Robert Willan is the founder of dermatology as a medical specialty. He received his MD in Edinburgh in 1780 and was elected a Fellow of the Royal Society in 1809. He was educated at Sedbergh School. From 1781 Willan practised medicine in Darlington and then moved to London in 1783 as physician to the new Carey Street Public Dispensary, where he remained until 1803 teaching alongside Thomas Bateman.
Joseph Stevens Buckminster (1784–1812) was an influential Unitarian preacher in Boston, Massachusetts and a leader in bringing the German higher criticism of the Bible to America. Born in Portsmouth, New Hampshire to the Rev. Joseph Buckminster, Buckminster was a precocious child. He learned Latin and the Greek New Testament at age four, entered Harvard College at 13, and graduated in 1800 at age 16 with both bachelor's and master's degrees.
Martha Moore Ballard (1734/1735 - 1812) was an American midwife, healer, and diarist. Ballard was born in Oxford, Massachusetts, to Elijah Moore and Dorothy Learned Moore and married Ephraim Ballard in 1754. The couple had nine children between 1756 and 1779 and lost three of them to a diphtheria epidemic in Oxford in the summer of 1769. Ballard's obituary was published on May 31, 1812, in Hallowell/Augusta, Maine.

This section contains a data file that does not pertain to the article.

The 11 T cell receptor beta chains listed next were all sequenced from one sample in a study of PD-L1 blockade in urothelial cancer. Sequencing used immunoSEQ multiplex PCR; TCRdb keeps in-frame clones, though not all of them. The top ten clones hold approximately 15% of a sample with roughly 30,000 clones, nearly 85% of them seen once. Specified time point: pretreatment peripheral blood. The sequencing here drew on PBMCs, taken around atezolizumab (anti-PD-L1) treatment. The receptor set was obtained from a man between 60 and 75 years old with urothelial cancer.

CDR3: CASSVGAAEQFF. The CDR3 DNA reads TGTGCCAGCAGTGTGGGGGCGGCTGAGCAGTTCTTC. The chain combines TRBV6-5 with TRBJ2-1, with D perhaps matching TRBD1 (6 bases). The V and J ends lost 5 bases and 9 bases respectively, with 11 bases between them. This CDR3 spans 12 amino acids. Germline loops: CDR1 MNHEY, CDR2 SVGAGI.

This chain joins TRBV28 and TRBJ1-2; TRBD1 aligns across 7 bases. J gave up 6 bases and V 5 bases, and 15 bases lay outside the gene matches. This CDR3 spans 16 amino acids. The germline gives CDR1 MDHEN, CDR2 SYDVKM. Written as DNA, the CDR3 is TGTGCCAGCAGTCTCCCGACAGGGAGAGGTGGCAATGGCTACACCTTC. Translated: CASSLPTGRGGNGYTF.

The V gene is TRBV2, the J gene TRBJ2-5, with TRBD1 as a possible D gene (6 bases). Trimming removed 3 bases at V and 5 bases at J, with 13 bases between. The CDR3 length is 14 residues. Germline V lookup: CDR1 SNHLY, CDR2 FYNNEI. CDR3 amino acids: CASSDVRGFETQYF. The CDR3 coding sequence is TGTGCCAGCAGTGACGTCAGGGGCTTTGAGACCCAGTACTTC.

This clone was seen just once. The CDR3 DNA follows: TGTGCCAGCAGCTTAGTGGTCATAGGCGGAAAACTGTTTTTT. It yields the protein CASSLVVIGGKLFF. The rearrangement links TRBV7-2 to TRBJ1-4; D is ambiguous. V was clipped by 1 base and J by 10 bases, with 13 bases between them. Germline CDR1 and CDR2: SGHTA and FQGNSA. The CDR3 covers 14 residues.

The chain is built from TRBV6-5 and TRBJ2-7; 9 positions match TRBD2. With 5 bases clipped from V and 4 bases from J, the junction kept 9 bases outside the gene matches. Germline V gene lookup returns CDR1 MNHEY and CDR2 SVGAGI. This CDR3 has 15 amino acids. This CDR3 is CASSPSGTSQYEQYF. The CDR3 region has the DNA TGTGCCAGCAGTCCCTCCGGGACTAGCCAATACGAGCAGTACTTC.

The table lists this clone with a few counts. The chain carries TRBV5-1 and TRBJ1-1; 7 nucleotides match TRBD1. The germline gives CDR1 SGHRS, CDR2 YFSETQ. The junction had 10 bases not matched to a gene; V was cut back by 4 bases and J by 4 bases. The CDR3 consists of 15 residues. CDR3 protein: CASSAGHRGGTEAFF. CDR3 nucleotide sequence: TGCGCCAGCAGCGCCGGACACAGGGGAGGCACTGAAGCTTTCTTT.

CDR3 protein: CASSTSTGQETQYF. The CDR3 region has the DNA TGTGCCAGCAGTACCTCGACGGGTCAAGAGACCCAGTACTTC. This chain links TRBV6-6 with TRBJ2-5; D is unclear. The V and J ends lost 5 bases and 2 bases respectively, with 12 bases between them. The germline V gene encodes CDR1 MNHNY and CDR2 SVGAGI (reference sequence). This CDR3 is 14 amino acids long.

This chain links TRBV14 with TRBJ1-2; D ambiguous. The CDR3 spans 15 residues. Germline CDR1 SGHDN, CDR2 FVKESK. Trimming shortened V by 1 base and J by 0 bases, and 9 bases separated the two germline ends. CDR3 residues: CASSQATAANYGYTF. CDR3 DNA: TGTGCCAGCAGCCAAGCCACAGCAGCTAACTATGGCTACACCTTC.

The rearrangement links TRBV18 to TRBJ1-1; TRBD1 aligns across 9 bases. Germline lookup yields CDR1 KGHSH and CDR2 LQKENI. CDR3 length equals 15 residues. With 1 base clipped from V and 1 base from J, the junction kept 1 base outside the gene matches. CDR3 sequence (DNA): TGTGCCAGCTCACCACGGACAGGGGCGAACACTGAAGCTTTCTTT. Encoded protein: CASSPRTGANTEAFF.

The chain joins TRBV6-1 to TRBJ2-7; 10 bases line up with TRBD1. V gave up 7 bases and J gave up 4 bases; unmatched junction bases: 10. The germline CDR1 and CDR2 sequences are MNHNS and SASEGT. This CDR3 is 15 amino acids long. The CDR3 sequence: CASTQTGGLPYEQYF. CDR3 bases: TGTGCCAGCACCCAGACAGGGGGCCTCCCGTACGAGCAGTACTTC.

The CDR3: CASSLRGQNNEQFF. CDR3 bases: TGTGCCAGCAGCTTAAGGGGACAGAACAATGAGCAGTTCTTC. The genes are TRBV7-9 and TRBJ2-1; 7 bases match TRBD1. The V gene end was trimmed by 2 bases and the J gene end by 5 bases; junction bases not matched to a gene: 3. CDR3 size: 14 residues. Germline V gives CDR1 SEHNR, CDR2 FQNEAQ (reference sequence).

Franz Ludwig von Cancrin (February 21, 1738 – 1812) was a German mineralogist and metallurgist. He was born into a German mining family where he was trained by his father in the science of mining. In 1764, he entered the service of the landgrave of Hesse-Darmstadt at Hanau, becoming professor of mathematics at the military academy, head of the civil engineering department of the state, director of the theatre and (1774) of the mint.
Major-General John Gaspard Le Marchant (9 February 1766 – 22 July 1812) was one of the finest British cavalry generals of his generation; he was also an intellectual soldier who had a great influence on the efficient functioning of the army he served in. He was instrumental in the founding of the earliest British military academy and staff college; and saw active service in the French Revolutionary Wars and the Peninsular War.